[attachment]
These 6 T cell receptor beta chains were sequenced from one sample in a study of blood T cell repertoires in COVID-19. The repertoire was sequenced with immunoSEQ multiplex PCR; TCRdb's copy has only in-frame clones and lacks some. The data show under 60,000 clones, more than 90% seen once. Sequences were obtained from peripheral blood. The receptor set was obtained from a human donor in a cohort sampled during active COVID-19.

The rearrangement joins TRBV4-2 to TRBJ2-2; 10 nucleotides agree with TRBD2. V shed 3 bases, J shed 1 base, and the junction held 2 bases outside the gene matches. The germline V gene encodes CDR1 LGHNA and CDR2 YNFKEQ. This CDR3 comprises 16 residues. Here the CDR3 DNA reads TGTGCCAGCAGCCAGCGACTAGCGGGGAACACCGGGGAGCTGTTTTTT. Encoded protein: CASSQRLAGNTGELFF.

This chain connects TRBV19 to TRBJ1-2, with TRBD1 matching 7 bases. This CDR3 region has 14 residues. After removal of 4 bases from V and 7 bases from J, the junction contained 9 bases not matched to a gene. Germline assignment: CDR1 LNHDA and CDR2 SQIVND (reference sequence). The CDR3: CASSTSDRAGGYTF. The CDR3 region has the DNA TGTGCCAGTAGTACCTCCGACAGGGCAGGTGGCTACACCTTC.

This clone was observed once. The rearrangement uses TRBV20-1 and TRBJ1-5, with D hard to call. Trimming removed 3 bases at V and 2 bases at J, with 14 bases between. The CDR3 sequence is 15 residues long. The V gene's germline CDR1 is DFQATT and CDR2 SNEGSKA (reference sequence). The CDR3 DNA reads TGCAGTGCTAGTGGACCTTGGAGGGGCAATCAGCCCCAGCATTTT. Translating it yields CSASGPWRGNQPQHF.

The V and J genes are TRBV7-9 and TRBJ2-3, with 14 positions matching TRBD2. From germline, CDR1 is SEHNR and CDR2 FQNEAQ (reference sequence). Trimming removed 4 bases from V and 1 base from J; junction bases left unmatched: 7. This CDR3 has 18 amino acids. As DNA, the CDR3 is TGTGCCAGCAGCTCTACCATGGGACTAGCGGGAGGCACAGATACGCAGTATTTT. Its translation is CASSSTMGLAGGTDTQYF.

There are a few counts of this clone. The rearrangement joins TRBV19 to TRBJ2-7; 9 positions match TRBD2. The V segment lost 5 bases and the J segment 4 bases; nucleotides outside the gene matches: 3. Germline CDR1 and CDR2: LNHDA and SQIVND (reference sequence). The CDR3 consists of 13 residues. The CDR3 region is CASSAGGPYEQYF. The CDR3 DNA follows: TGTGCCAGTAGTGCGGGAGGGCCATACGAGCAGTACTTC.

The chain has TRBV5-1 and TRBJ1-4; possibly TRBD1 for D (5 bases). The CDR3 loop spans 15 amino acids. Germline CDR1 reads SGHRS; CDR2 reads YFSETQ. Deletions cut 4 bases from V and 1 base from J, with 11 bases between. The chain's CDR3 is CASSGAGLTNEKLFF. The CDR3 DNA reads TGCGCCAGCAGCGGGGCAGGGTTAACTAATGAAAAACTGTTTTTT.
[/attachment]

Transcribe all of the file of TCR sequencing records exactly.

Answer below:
These 6 T cell receptor beta chains were sequenced from one sample in a study of blood T cell repertoires in COVID-19. The repertoire was sequenced with immunoSEQ multiplex PCR; TCRdb's copy has only in-frame clones and lacks some. The data show under 60,000 clones, more than 90% seen once. Sequences were obtained from peripheral blood. The receptor set was obtained from a human donor in a cohort sampled during active COVID-19.

The rearrangement joins TRBV4-2 to TRBJ2-2; 10 nucleotides agree with TRBD2. V shed 3 bases, J shed 1 base, and the junction held 2 bases outside the gene matches. The germline V gene encodes CDR1 LGHNA and CDR2 YNFKEQ. This CDR3 comprises 16 residues. Here the CDR3 DNA reads TGTGCCAGCAGCCAGCGACTAGCGGGGAACACCGGGGAGCTGTTTTTT. Encoded protein: CASSQRLAGNTGELFF.

This chain connects TRBV19 to TRBJ1-2, with TRBD1 matching 7 bases. This CDR3 region has 14 residues. After removal of 4 bases from V and 7 bases from J, the junction contained 9 bases not matched to a gene. Germline assignment: CDR1 LNHDA and CDR2 SQIVND (reference sequence). The CDR3: CASSTSDRAGGYTF. The CDR3 region has the DNA TGTGCCAGTAGTACCTCCGACAGGGCAGGTGGCTACACCTTC.

This clone was observed once. The rearrangement uses TRBV20-1 and TRBJ1-5, with D hard to call. Trimming removed 3 bases at V and 2 bases at J, with 14 bases between. The CDR3 sequence is 15 residues long. The V gene's germline CDR1 is DFQATT and CDR2 SNEGSKA (reference sequence). The CDR3 DNA reads TGCAGTGCTAGTGGACCTTGGAGGGGCAATCAGCCCCAGCATTTT. Translating it yields CSASGPWRGNQPQHF.

The V and J genes are TRBV7-9 and TRBJ2-3, with 14 positions matching TRBD2. From germline, CDR1 is SEHNR and CDR2 FQNEAQ (reference sequence). Trimming removed 4 bases from V and 1 base from J; junction bases left unmatched: 7. This CDR3 has 18 amino acids. As DNA, the CDR3 is TGTGCCAGCAGCTCTACCATGGGACTAGCGGGAGGCACAGATACGCAGTATTTT. Its translation is CASSSTMGLAGGTDTQYF.

There are a few counts of this clone. The rearrangement joins TRBV19 to TRBJ2-7; 9 positions match TRBD2. The V segment lost 5 bases and the J segment 4 bases; nucleotides outside the gene matches: 3. Germline CDR1 and CDR2: LNHDA and SQIVND (reference sequence). The CDR3 consists of 13 residues. The CDR3 region is CASSAGGPYEQYF. The CDR3 DNA follows: TGTGCCAGTAGTGCGGGAGGGCCATACGAGCAGTACTTC.

The chain has TRBV5-1 and TRBJ1-4; possibly TRBD1 for D (5 bases). The CDR3 loop spans 15 amino acids. Germline CDR1 reads SGHRS; CDR2 reads YFSETQ. Deletions cut 4 bases from V and 1 base from J, with 11 bases between. The chain's CDR3 is CASSGAGLTNEKLFF. The CDR3 DNA reads TGCGCCAGCAGCGGGGCAGGGTTAACTAATGAAAAACTGTTTTTT.